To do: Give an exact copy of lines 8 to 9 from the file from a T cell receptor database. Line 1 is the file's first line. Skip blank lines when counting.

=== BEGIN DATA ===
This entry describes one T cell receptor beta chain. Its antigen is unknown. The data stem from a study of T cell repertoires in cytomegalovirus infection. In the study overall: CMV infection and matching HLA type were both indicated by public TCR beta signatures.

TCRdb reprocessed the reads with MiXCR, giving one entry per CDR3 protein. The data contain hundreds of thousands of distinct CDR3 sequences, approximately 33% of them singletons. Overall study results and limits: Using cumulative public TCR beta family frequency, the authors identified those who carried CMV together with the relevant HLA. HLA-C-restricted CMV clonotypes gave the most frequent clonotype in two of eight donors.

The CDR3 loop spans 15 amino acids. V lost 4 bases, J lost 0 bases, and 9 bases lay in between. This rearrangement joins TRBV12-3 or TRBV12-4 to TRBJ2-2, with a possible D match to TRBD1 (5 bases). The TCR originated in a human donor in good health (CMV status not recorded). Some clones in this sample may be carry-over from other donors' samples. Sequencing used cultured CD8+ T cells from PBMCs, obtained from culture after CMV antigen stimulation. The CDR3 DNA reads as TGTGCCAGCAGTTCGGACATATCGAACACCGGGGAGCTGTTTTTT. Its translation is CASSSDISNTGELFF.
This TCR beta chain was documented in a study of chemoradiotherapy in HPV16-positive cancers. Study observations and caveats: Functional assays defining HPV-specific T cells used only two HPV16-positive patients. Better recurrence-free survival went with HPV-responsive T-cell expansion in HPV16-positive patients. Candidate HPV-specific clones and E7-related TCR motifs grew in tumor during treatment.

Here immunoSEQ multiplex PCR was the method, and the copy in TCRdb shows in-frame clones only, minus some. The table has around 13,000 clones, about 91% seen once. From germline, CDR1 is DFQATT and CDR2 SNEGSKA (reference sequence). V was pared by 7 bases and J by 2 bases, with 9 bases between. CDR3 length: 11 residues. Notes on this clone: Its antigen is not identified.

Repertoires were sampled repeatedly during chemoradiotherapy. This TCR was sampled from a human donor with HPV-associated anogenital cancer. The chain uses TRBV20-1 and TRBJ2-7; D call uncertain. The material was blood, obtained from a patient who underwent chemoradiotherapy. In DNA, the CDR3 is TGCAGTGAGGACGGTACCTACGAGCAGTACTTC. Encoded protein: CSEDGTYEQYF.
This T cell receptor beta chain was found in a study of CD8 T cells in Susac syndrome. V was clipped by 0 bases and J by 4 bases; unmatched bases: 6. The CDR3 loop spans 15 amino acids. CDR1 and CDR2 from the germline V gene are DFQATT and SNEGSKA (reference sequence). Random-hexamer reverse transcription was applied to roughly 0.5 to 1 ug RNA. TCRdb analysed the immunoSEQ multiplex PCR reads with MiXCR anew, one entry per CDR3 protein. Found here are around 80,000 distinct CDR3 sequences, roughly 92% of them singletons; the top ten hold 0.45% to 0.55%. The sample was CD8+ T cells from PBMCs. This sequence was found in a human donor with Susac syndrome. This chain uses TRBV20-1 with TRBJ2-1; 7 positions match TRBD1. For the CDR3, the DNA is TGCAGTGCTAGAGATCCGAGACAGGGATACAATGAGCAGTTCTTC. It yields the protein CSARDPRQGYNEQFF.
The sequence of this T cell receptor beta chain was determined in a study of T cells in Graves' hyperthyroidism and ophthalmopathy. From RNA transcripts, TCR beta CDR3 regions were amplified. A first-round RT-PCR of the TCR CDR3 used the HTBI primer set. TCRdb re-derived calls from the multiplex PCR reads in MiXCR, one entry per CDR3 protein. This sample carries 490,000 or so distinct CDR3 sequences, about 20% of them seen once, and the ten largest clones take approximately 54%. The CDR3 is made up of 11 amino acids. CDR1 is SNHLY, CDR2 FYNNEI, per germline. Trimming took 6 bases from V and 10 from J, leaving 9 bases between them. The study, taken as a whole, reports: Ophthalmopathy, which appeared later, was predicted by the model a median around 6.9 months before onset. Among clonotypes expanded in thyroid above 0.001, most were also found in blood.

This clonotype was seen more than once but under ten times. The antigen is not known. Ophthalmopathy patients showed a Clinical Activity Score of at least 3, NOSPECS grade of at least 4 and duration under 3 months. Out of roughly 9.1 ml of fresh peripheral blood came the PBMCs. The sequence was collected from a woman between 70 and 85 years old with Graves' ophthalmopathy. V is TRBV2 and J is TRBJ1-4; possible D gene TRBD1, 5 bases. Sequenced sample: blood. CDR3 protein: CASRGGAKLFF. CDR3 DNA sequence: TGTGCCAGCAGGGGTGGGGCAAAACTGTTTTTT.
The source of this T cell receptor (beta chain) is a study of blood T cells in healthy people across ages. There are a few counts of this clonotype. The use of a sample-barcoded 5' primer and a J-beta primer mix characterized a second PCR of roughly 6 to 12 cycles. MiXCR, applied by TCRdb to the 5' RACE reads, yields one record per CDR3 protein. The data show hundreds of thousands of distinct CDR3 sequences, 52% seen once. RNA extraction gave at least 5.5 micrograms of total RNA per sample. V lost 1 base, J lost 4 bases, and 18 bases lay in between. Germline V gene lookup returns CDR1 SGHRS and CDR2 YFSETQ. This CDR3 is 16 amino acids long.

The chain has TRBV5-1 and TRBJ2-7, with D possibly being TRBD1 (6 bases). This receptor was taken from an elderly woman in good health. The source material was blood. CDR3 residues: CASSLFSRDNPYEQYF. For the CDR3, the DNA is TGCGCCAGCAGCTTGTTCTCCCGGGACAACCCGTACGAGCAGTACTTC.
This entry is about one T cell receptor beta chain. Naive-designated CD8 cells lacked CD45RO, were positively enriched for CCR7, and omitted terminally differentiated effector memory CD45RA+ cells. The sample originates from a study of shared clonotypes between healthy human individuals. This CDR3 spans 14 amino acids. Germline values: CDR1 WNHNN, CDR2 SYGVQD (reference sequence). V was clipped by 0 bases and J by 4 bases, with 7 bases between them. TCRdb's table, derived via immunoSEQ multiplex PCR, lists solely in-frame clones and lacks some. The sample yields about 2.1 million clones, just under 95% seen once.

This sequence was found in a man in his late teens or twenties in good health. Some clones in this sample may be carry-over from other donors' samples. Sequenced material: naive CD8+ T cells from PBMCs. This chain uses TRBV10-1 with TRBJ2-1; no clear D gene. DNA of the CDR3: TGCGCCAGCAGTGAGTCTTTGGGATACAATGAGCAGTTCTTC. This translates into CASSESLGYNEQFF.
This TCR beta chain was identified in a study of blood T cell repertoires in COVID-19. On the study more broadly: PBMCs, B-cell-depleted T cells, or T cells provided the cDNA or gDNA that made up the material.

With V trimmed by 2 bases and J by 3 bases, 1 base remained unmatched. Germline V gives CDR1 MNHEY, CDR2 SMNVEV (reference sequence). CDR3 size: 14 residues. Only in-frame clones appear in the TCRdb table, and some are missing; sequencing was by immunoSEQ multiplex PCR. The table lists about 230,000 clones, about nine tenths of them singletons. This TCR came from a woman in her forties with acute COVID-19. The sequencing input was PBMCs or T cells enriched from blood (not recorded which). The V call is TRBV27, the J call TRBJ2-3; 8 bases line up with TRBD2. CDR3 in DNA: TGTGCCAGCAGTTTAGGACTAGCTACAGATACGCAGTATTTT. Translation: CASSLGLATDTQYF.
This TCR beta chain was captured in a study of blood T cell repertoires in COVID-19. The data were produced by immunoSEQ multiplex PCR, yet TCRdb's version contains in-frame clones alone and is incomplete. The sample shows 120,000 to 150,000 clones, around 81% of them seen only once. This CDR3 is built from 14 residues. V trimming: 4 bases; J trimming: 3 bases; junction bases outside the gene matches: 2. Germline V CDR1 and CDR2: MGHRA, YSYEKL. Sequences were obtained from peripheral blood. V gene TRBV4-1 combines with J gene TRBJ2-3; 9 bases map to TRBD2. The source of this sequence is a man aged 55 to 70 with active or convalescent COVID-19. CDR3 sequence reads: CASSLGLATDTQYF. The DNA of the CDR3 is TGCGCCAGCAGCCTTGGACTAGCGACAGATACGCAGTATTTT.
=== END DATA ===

The sequence of this T cell receptor beta chain was determined in a study of T cells in Graves' hyperthyroidism and ophthalmopathy. From RNA transcripts, TCR beta CDR3 regions were amplified. A first-round RT-PCR of the TCR CDR3 used the HTBI primer set. TCRdb re-derived calls from the multiplex PCR reads in MiXCR, one entry per CDR3 protein. This sample carries 490,000 or so distinct CDR3 sequences, about 20% of them seen once, and the ten largest clones take approximately 54%. The CDR3 is made up of 11 amino acids. CDR1 is SNHLY, CDR2 FYNNEI, per germline. Trimming took 6 bases from V and 10 from J, leaving 9 bases between them. The study, taken as a whole, reports: Ophthalmopathy, which appeared later, was predicted by the model a median around 6.9 months before onset. Among clonotypes expanded in thyroid above 0.001, most were also found in blood.

This clonotype was seen more than once but under ten times. The antigen is not known. Ophthalmopathy patients showed a Clinical Activity Score of at least 3, NOSPECS grade of at least 4 and duration under 3 months. Out of roughly 9.1 ml of fresh peripheral blood came the PBMCs. The sequence was collected from a woman between 70 and 85 years old with Graves' ophthalmopathy. V is TRBV2 and J is TRBJ1-4; possible D gene TRBD1, 5 bases. Sequenced sample: blood. CDR3 protein: CASRGGAKLFF. CDR3 DNA sequence: TGTGCCAGCAGGGGTGGGGCAAAACTGTTTTTT.